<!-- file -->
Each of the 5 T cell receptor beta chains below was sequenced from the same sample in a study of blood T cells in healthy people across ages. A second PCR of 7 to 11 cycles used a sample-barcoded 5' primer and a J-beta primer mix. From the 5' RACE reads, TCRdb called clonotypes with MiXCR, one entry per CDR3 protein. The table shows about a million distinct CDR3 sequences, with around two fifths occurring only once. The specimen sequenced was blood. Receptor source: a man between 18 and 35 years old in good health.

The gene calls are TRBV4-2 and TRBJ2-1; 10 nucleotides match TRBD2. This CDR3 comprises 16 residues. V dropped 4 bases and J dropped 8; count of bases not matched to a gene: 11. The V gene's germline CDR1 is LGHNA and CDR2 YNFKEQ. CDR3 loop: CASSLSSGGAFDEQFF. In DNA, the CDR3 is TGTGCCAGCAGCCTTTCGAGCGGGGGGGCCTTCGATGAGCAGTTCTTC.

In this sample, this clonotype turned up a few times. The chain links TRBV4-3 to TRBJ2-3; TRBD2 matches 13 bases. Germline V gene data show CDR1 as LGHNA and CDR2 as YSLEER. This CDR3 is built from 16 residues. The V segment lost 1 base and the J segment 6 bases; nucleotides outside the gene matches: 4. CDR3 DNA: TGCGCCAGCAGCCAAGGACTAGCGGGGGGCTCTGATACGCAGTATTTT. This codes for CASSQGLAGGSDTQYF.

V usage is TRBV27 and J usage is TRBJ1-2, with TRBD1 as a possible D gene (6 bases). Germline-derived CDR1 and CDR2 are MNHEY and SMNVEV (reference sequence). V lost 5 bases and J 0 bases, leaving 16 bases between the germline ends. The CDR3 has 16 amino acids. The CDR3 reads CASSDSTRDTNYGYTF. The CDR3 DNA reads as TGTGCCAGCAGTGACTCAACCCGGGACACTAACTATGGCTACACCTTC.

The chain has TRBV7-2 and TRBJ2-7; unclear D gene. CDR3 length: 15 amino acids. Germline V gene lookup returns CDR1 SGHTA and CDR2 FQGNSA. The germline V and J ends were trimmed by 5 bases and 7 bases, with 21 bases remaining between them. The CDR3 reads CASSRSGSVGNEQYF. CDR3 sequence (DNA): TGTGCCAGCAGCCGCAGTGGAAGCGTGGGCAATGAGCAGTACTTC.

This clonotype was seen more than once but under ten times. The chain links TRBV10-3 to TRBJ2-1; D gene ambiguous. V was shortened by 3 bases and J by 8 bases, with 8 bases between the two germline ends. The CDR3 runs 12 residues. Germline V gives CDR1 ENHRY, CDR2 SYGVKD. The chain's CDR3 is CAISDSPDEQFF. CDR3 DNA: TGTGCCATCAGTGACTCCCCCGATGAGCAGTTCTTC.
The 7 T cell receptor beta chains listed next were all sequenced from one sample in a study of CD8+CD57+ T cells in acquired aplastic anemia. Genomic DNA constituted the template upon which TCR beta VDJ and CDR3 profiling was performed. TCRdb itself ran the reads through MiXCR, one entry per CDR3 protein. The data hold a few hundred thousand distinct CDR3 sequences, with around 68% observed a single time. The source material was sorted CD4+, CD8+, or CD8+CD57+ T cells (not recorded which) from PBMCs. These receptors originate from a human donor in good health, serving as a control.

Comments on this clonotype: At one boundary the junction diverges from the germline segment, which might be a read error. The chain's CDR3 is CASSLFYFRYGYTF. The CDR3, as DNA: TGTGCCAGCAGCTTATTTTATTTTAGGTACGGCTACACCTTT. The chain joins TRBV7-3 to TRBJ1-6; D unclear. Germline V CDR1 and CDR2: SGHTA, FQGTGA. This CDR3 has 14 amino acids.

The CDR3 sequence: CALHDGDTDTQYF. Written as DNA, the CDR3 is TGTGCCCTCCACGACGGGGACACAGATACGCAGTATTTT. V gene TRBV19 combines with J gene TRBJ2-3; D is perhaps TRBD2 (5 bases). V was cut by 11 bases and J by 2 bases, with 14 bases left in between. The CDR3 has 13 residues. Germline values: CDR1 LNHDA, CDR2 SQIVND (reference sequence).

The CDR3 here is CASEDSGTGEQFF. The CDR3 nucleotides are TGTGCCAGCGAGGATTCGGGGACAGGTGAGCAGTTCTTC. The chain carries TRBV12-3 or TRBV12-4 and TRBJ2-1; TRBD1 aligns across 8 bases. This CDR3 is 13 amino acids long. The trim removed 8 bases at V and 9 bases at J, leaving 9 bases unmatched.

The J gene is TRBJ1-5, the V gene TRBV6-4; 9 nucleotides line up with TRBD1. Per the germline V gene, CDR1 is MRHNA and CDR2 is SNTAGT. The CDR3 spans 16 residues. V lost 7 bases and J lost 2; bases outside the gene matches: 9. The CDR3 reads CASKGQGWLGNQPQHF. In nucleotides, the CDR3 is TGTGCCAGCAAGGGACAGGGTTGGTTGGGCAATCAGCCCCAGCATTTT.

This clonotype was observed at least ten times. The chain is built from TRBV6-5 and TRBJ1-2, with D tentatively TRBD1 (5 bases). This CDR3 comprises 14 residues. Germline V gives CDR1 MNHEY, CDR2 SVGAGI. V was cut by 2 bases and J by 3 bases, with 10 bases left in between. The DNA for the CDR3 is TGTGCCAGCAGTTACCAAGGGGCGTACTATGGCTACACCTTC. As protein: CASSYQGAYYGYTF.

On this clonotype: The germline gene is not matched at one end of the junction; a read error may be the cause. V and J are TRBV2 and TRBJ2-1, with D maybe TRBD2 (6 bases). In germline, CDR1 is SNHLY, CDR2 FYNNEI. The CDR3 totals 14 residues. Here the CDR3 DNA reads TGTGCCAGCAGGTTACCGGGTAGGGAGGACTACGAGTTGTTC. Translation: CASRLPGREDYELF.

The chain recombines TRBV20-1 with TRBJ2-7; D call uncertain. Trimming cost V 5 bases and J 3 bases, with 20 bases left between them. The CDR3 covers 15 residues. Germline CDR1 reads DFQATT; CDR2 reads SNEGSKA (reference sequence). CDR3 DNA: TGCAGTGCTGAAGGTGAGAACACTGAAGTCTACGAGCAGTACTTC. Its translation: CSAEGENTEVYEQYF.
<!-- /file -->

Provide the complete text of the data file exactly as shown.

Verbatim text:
Each of the 5 T cell receptor beta chains below was sequenced from the same sample in a study of blood T cells in healthy people across ages. A second PCR of 7 to 11 cycles used a sample-barcoded 5' primer and a J-beta primer mix. From the 5' RACE reads, TCRdb called clonotypes with MiXCR, one entry per CDR3 protein. The table shows about a million distinct CDR3 sequences, with around two fifths occurring only once. The specimen sequenced was blood. Receptor source: a man between 18 and 35 years old in good health.

The gene calls are TRBV4-2 and TRBJ2-1; 10 nucleotides match TRBD2. This CDR3 comprises 16 residues. V dropped 4 bases and J dropped 8; count of bases not matched to a gene: 11. The V gene's germline CDR1 is LGHNA and CDR2 YNFKEQ. CDR3 loop: CASSLSSGGAFDEQFF. In DNA, the CDR3 is TGTGCCAGCAGCCTTTCGAGCGGGGGGGCCTTCGATGAGCAGTTCTTC.

In this sample, this clonotype turned up a few times. The chain links TRBV4-3 to TRBJ2-3; TRBD2 matches 13 bases. Germline V gene data show CDR1 as LGHNA and CDR2 as YSLEER. This CDR3 is built from 16 residues. The V segment lost 1 base and the J segment 6 bases; nucleotides outside the gene matches: 4. CDR3 DNA: TGCGCCAGCAGCCAAGGACTAGCGGGGGGCTCTGATACGCAGTATTTT. This codes for CASSQGLAGGSDTQYF.

V usage is TRBV27 and J usage is TRBJ1-2, with TRBD1 as a possible D gene (6 bases). Germline-derived CDR1 and CDR2 are MNHEY and SMNVEV (reference sequence). V lost 5 bases and J 0 bases, leaving 16 bases between the germline ends. The CDR3 has 16 amino acids. The CDR3 reads CASSDSTRDTNYGYTF. The CDR3 DNA reads as TGTGCCAGCAGTGACTCAACCCGGGACACTAACTATGGCTACACCTTC.

The chain has TRBV7-2 and TRBJ2-7; unclear D gene. CDR3 length: 15 amino acids. Germline V gene lookup returns CDR1 SGHTA and CDR2 FQGNSA. The germline V and J ends were trimmed by 5 bases and 7 bases, with 21 bases remaining between them. The CDR3 reads CASSRSGSVGNEQYF. CDR3 sequence (DNA): TGTGCCAGCAGCCGCAGTGGAAGCGTGGGCAATGAGCAGTACTTC.

This clonotype was seen more than once but under ten times. The chain links TRBV10-3 to TRBJ2-1; D gene ambiguous. V was shortened by 3 bases and J by 8 bases, with 8 bases between the two germline ends. The CDR3 runs 12 residues. Germline V gives CDR1 ENHRY, CDR2 SYGVKD. The chain's CDR3 is CAISDSPDEQFF. CDR3 DNA: TGTGCCATCAGTGACTCCCCCGATGAGCAGTTCTTC.
The 7 T cell receptor beta chains listed next were all sequenced from one sample in a study of CD8+CD57+ T cells in acquired aplastic anemia. Genomic DNA constituted the template upon which TCR beta VDJ and CDR3 profiling was performed. TCRdb itself ran the reads through MiXCR, one entry per CDR3 protein. The data hold a few hundred thousand distinct CDR3 sequences, with around 68% observed a single time. The source material was sorted CD4+, CD8+, or CD8+CD57+ T cells (not recorded which) from PBMCs. These receptors originate from a human donor in good health, serving as a control.

Comments on this clonotype: At one boundary the junction diverges from the germline segment, which might be a read error. The chain's CDR3 is CASSLFYFRYGYTF. The CDR3, as DNA: TGTGCCAGCAGCTTATTTTATTTTAGGTACGGCTACACCTTT. The chain joins TRBV7-3 to TRBJ1-6; D unclear. Germline V CDR1 and CDR2: SGHTA, FQGTGA. This CDR3 has 14 amino acids.

The CDR3 sequence: CALHDGDTDTQYF. Written as DNA, the CDR3 is TGTGCCCTCCACGACGGGGACACAGATACGCAGTATTTT. V gene TRBV19 combines with J gene TRBJ2-3; D is perhaps TRBD2 (5 bases). V was cut by 11 bases and J by 2 bases, with 14 bases left in between. The CDR3 has 13 residues. Germline values: CDR1 LNHDA, CDR2 SQIVND (reference sequence).

The CDR3 here is CASEDSGTGEQFF. The CDR3 nucleotides are TGTGCCAGCGAGGATTCGGGGACAGGTGAGCAGTTCTTC. The chain carries TRBV12-3 or TRBV12-4 and TRBJ2-1; TRBD1 aligns across 8 bases. This CDR3 is 13 amino acids long. The trim removed 8 bases at V and 9 bases at J, leaving 9 bases unmatched.

The J gene is TRBJ1-5, the V gene TRBV6-4; 9 nucleotides line up with TRBD1. Per the germline V gene, CDR1 is MRHNA and CDR2 is SNTAGT. The CDR3 spans 16 residues. V lost 7 bases and J lost 2; bases outside the gene matches: 9. The CDR3 reads CASKGQGWLGNQPQHF. In nucleotides, the CDR3 is TGTGCCAGCAAGGGACAGGGTTGGTTGGGCAATCAGCCCCAGCATTTT.

This clonotype was observed at least ten times. The chain is built from TRBV6-5 and TRBJ1-2, with D tentatively TRBD1 (5 bases). This CDR3 comprises 14 residues. Germline V gives CDR1 MNHEY, CDR2 SVGAGI. V was cut by 2 bases and J by 3 bases, with 10 bases left in between. The DNA for the CDR3 is TGTGCCAGCAGTTACCAAGGGGCGTACTATGGCTACACCTTC. As protein: CASSYQGAYYGYTF.

On this clonotype: The germline gene is not matched at one end of the junction; a read error may be the cause. V and J are TRBV2 and TRBJ2-1, with D maybe TRBD2 (6 bases). In germline, CDR1 is SNHLY, CDR2 FYNNEI. The CDR3 totals 14 residues. Here the CDR3 DNA reads TGTGCCAGCAGGTTACCGGGTAGGGAGGACTACGAGTTGTTC. Translation: CASRLPGREDYELF.

The chain recombines TRBV20-1 with TRBJ2-7; D call uncertain. Trimming cost V 5 bases and J 3 bases, with 20 bases left between them. The CDR3 covers 15 residues. Germline CDR1 reads DFQATT; CDR2 reads SNEGSKA (reference sequence). CDR3 DNA: TGCAGTGCTGAAGGTGAGAACACTGAAGTCTACGAGCAGTACTTC. Its translation: CSAEGENTEVYEQYF.